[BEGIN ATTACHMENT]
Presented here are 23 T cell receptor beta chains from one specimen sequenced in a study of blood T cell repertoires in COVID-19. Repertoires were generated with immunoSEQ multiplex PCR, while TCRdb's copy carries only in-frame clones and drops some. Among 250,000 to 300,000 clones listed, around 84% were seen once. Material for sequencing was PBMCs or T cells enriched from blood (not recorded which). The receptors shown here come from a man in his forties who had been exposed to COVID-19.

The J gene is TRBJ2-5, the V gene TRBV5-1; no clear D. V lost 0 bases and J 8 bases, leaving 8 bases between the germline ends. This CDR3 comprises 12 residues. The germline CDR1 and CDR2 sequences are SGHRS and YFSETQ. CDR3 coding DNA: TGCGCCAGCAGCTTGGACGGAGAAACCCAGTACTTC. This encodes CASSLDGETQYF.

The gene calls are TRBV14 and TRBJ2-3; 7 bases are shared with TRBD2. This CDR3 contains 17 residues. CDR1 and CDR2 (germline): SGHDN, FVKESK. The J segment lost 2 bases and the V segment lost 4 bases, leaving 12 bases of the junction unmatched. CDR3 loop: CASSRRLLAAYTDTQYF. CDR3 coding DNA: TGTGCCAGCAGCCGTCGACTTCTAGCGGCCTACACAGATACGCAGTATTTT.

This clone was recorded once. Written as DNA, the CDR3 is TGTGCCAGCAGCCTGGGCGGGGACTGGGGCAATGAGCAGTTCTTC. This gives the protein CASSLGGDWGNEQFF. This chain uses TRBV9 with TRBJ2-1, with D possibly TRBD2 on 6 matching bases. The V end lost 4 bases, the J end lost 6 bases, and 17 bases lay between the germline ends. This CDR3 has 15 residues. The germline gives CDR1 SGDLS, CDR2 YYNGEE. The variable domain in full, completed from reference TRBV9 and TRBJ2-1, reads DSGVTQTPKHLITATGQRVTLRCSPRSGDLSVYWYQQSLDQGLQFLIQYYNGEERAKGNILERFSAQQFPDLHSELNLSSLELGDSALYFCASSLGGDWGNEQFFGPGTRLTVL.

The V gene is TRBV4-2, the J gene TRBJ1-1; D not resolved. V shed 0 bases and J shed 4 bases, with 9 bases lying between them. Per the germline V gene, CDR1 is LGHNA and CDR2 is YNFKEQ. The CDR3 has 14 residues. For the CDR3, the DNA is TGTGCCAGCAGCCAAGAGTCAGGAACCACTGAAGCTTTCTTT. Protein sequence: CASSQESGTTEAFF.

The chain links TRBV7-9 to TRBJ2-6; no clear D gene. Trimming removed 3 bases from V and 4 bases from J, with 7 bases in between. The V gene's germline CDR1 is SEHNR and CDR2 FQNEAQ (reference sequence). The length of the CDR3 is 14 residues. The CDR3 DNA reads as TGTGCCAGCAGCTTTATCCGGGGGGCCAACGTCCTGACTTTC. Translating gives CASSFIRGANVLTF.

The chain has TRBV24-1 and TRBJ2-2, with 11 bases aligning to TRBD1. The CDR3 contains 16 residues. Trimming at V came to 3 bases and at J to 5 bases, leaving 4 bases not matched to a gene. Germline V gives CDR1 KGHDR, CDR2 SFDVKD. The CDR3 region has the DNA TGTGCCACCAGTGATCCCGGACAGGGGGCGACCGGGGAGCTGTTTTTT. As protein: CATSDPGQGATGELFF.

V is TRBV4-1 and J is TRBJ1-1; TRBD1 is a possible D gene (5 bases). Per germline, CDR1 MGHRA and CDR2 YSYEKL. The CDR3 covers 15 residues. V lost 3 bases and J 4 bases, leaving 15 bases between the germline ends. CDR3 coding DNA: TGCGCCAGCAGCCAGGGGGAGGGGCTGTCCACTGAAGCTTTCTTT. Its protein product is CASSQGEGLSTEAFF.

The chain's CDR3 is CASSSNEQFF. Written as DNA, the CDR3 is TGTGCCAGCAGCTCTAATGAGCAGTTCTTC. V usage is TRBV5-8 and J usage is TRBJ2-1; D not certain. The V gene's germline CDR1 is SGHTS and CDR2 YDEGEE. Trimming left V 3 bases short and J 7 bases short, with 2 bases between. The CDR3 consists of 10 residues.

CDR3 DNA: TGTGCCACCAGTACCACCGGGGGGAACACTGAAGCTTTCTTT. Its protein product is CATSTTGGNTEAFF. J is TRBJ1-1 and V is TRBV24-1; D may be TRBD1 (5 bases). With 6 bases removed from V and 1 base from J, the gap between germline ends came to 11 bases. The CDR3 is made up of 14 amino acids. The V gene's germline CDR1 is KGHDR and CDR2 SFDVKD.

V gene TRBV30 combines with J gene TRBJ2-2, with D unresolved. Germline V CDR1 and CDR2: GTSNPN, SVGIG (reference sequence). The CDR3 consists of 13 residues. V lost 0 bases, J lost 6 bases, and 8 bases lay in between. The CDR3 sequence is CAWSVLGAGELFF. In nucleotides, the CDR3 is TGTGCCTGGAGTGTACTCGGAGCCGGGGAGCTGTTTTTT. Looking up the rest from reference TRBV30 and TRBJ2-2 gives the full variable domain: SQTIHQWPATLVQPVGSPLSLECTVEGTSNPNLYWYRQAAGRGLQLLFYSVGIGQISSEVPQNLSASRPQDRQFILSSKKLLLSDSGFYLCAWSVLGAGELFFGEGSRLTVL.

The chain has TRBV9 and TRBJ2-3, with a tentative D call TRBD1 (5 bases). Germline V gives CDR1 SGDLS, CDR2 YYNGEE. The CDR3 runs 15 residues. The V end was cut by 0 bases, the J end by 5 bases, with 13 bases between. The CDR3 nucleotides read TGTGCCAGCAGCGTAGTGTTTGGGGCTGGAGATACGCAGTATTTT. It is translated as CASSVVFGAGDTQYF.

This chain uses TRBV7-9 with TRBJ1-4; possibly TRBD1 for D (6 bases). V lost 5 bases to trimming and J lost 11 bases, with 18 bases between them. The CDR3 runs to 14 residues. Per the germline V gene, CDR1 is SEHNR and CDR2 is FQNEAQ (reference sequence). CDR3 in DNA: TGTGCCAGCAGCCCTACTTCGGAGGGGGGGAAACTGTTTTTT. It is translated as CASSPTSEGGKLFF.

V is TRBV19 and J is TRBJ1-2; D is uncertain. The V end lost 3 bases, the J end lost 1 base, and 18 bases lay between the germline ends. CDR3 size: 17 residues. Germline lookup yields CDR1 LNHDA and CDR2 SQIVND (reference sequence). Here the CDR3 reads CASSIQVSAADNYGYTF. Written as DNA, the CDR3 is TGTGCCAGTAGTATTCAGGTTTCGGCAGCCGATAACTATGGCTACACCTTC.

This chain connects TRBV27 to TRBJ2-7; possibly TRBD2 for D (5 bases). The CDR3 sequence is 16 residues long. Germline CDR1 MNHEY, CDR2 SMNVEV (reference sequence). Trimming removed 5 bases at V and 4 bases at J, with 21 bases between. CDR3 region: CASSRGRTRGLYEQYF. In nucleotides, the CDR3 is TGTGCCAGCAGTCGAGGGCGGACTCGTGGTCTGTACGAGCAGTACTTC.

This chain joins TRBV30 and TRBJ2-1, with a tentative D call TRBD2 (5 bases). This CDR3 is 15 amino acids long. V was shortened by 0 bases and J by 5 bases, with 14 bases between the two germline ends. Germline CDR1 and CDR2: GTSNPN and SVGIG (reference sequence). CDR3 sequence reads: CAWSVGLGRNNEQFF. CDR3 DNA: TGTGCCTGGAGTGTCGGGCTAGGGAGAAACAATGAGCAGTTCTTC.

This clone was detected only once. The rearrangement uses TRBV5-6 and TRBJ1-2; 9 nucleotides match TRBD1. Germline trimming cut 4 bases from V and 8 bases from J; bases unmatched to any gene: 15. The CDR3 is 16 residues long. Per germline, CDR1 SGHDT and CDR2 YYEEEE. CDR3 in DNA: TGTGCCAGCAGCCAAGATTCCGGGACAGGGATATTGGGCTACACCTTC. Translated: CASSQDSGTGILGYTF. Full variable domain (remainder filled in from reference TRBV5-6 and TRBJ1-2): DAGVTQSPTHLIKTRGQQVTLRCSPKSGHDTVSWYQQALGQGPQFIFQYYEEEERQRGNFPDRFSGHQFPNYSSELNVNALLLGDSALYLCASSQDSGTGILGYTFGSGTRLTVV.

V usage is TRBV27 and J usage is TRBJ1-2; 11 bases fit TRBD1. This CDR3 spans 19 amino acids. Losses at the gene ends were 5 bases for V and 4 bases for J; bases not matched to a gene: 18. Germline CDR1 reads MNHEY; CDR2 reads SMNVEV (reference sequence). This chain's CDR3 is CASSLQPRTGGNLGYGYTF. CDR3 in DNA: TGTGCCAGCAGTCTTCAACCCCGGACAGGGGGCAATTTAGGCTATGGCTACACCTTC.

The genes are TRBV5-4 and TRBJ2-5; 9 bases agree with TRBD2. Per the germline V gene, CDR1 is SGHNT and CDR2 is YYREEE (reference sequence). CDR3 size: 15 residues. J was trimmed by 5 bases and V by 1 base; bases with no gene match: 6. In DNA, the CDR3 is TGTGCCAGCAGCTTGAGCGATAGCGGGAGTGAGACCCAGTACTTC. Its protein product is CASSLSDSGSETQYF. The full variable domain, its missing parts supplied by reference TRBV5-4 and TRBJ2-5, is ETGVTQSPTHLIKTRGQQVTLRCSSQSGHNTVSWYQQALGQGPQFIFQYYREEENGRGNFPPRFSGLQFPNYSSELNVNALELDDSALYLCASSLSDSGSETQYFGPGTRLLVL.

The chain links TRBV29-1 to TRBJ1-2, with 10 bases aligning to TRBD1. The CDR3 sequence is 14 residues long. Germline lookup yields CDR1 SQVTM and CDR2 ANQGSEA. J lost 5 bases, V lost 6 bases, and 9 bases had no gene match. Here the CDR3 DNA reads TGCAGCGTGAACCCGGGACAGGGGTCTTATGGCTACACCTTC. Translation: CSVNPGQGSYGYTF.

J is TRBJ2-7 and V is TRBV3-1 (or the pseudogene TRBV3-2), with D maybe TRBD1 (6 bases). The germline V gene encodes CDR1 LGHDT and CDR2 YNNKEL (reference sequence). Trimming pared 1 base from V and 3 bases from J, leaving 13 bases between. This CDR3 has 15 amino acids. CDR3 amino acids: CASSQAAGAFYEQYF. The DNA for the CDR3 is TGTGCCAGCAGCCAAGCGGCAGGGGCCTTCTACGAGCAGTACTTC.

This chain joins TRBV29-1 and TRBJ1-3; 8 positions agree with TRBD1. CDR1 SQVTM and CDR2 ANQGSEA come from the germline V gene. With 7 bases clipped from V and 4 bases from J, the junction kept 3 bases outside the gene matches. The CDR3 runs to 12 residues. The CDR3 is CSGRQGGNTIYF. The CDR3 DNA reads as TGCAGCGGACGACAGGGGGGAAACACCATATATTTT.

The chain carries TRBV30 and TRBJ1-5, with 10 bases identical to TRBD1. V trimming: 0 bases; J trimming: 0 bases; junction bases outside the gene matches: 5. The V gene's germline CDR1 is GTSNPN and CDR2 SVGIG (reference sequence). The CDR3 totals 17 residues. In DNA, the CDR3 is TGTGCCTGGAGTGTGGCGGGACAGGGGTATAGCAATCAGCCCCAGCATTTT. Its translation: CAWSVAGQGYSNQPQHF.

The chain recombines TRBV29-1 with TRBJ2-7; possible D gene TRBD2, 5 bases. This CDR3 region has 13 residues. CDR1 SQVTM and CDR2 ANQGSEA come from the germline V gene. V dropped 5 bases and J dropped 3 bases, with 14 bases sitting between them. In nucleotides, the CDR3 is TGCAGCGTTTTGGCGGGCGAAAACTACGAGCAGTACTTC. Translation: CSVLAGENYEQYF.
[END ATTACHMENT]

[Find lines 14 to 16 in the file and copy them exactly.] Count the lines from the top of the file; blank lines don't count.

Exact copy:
V is TRBV19 and J is TRBJ1-2; D is uncertain. The V end lost 3 bases, the J end lost 1 base, and 18 bases lay between the germline ends. CDR3 size: 17 residues. Germline lookup yields CDR1 LNHDA and CDR2 SQIVND (reference sequence). Here the CDR3 reads CASSIQVSAADNYGYTF. Written as DNA, the CDR3 is TGTGCCAGTAGTATTCAGGTTTCGGCAGCCGATAACTATGGCTACACCTTC.

This chain connects TRBV27 to TRBJ2-7; possibly TRBD2 for D (5 bases). The CDR3 sequence is 16 residues long. Germline CDR1 MNHEY, CDR2 SMNVEV (reference sequence). Trimming removed 5 bases at V and 4 bases at J, with 21 bases between. CDR3 region: CASSRGRTRGLYEQYF. In nucleotides, the CDR3 is TGTGCCAGCAGTCGAGGGCGGACTCGTGGTCTGTACGAGCAGTACTTC.

This chain joins TRBV30 and TRBJ2-1, with a tentative D call TRBD2 (5 bases). This CDR3 is 15 amino acids long. V was shortened by 0 bases and J by 5 bases, with 14 bases between the two germline ends. Germline CDR1 and CDR2: GTSNPN and SVGIG (reference sequence). CDR3 sequence reads: CAWSVGLGRNNEQFF. CDR3 DNA: TGTGCCTGGAGTGTCGGGCTAGGGAGAAACAATGAGCAGTTCTTC.